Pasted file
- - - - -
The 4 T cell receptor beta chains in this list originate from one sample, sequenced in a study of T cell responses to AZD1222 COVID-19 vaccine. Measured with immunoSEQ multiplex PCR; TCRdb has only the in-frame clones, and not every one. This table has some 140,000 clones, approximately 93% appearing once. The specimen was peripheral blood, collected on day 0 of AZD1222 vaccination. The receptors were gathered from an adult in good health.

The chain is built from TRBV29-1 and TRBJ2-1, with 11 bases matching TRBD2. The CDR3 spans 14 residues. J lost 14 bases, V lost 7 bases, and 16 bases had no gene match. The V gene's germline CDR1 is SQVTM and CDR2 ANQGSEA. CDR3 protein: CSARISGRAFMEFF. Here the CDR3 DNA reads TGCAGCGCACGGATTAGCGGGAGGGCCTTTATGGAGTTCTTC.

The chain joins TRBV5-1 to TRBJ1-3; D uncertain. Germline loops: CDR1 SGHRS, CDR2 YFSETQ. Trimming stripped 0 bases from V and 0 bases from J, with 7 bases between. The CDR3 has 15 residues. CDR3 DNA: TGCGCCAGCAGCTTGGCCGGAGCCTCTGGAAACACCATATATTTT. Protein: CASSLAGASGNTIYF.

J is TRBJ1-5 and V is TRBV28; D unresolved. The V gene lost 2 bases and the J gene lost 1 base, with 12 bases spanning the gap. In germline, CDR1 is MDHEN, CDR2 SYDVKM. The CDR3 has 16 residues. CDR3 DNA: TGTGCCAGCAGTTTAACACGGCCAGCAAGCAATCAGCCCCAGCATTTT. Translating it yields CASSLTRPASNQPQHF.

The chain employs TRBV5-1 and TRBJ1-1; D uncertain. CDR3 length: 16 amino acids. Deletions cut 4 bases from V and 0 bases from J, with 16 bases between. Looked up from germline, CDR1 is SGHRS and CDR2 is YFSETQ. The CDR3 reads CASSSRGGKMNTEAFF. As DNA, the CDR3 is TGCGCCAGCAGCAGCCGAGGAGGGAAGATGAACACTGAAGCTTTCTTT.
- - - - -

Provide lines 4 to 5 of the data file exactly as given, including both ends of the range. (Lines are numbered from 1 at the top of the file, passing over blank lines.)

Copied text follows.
J is TRBJ1-5 and V is TRBV28; D unresolved. The V gene lost 2 bases and the J gene lost 1 base, with 12 bases spanning the gap. In germline, CDR1 is MDHEN, CDR2 SYDVKM. The CDR3 has 16 residues. CDR3 DNA: TGTGCCAGCAGTTTAACACGGCCAGCAAGCAATCAGCCCCAGCATTTT. Translating it yields CASSLTRPASNQPQHF.

The chain employs TRBV5-1 and TRBJ1-1; D uncertain. CDR3 length: 16 amino acids. Deletions cut 4 bases from V and 0 bases from J, with 16 bases between. Looked up from germline, CDR1 is SGHRS and CDR2 is YFSETQ. The CDR3 reads CASSSRGGKMNTEAFF. As DNA, the CDR3 is TGCGCCAGCAGCAGCCGAGGAGGGAAGATGAACACTGAAGCTTTCTTT.